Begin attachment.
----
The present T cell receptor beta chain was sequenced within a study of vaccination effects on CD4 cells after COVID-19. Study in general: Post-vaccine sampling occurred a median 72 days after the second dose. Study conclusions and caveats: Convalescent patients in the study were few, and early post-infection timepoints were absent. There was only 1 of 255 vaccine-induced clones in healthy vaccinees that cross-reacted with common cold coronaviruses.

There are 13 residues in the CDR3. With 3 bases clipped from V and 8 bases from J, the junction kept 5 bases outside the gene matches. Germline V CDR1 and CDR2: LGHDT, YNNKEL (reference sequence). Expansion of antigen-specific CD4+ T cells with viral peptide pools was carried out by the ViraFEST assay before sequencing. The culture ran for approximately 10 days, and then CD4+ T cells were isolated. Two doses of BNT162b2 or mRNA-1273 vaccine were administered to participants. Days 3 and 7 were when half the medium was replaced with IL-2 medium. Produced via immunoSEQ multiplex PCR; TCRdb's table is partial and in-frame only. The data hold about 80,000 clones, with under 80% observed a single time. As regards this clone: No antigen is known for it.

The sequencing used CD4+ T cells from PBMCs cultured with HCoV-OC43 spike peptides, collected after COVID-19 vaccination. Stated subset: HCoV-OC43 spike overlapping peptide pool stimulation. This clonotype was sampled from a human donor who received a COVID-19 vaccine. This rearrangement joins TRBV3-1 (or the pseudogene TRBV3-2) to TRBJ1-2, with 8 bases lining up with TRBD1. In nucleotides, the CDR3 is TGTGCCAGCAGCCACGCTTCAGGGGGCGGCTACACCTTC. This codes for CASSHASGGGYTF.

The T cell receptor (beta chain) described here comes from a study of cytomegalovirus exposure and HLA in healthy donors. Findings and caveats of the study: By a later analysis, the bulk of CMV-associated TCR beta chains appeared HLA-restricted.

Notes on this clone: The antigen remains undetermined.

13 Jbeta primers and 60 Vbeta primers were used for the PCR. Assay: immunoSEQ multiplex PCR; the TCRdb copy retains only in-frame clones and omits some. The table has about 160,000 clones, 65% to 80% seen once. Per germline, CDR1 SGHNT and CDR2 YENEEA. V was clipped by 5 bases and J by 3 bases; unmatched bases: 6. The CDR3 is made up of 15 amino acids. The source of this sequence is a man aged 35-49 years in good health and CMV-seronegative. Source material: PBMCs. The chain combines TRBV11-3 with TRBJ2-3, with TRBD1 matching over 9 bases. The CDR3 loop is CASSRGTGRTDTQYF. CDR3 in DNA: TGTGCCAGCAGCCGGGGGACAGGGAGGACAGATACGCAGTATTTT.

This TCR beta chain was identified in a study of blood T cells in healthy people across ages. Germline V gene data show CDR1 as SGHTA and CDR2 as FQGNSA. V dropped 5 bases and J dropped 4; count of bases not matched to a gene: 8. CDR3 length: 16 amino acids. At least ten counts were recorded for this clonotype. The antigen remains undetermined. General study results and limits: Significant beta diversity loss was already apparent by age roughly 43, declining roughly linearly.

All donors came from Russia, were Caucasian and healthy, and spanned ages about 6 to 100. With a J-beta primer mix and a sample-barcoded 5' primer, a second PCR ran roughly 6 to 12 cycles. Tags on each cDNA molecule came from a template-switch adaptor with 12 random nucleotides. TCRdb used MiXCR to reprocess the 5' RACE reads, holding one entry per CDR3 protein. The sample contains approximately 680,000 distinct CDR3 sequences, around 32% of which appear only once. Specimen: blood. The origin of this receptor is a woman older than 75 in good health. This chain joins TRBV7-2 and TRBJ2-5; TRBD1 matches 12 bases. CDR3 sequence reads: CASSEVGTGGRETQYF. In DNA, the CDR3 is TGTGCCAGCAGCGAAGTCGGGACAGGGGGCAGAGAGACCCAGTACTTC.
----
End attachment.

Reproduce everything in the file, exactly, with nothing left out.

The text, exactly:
The present T cell receptor beta chain was sequenced within a study of vaccination effects on CD4 cells after COVID-19. Study in general: Post-vaccine sampling occurred a median 72 days after the second dose. Study conclusions and caveats: Convalescent patients in the study were few, and early post-infection timepoints were absent. There was only 1 of 255 vaccine-induced clones in healthy vaccinees that cross-reacted with common cold coronaviruses.

There are 13 residues in the CDR3. With 3 bases clipped from V and 8 bases from J, the junction kept 5 bases outside the gene matches. Germline V CDR1 and CDR2: LGHDT, YNNKEL (reference sequence). Expansion of antigen-specific CD4+ T cells with viral peptide pools was carried out by the ViraFEST assay before sequencing. The culture ran for approximately 10 days, and then CD4+ T cells were isolated. Two doses of BNT162b2 or mRNA-1273 vaccine were administered to participants. Days 3 and 7 were when half the medium was replaced with IL-2 medium. Produced via immunoSEQ multiplex PCR; TCRdb's table is partial and in-frame only. The data hold about 80,000 clones, with under 80% observed a single time. As regards this clone: No antigen is known for it.

The sequencing used CD4+ T cells from PBMCs cultured with HCoV-OC43 spike peptides, collected after COVID-19 vaccination. Stated subset: HCoV-OC43 spike overlapping peptide pool stimulation. This clonotype was sampled from a human donor who received a COVID-19 vaccine. This rearrangement joins TRBV3-1 (or the pseudogene TRBV3-2) to TRBJ1-2, with 8 bases lining up with TRBD1. In nucleotides, the CDR3 is TGTGCCAGCAGCCACGCTTCAGGGGGCGGCTACACCTTC. This codes for CASSHASGGGYTF.

The T cell receptor (beta chain) described here comes from a study of cytomegalovirus exposure and HLA in healthy donors. Findings and caveats of the study: By a later analysis, the bulk of CMV-associated TCR beta chains appeared HLA-restricted.

Notes on this clone: The antigen remains undetermined.

13 Jbeta primers and 60 Vbeta primers were used for the PCR. Assay: immunoSEQ multiplex PCR; the TCRdb copy retains only in-frame clones and omits some. The table has about 160,000 clones, 65% to 80% seen once. Per germline, CDR1 SGHNT and CDR2 YENEEA. V was clipped by 5 bases and J by 3 bases; unmatched bases: 6. The CDR3 is made up of 15 amino acids. The source of this sequence is a man aged 35-49 years in good health and CMV-seronegative. Source material: PBMCs. The chain combines TRBV11-3 with TRBJ2-3, with TRBD1 matching over 9 bases. The CDR3 loop is CASSRGTGRTDTQYF. CDR3 in DNA: TGTGCCAGCAGCCGGGGGACAGGGAGGACAGATACGCAGTATTTT.

This TCR beta chain was identified in a study of blood T cells in healthy people across ages. Germline V gene data show CDR1 as SGHTA and CDR2 as FQGNSA. V dropped 5 bases and J dropped 4; count of bases not matched to a gene: 8. CDR3 length: 16 amino acids. At least ten counts were recorded for this clonotype. The antigen remains undetermined. General study results and limits: Significant beta diversity loss was already apparent by age roughly 43, declining roughly linearly.

All donors came from Russia, were Caucasian and healthy, and spanned ages about 6 to 100. With a J-beta primer mix and a sample-barcoded 5' primer, a second PCR ran roughly 6 to 12 cycles. Tags on each cDNA molecule came from a template-switch adaptor with 12 random nucleotides. TCRdb used MiXCR to reprocess the 5' RACE reads, holding one entry per CDR3 protein. The sample contains approximately 680,000 distinct CDR3 sequences, around 32% of which appear only once. Specimen: blood. The origin of this receptor is a woman older than 75 in good health. This chain joins TRBV7-2 and TRBJ2-5; TRBD1 matches 12 bases. CDR3 sequence reads: CASSEVGTGGRETQYF. In DNA, the CDR3 is TGTGCCAGCAGCGAAGTCGGGACAGGGGGCAGAGAGACCCAGTACTTC.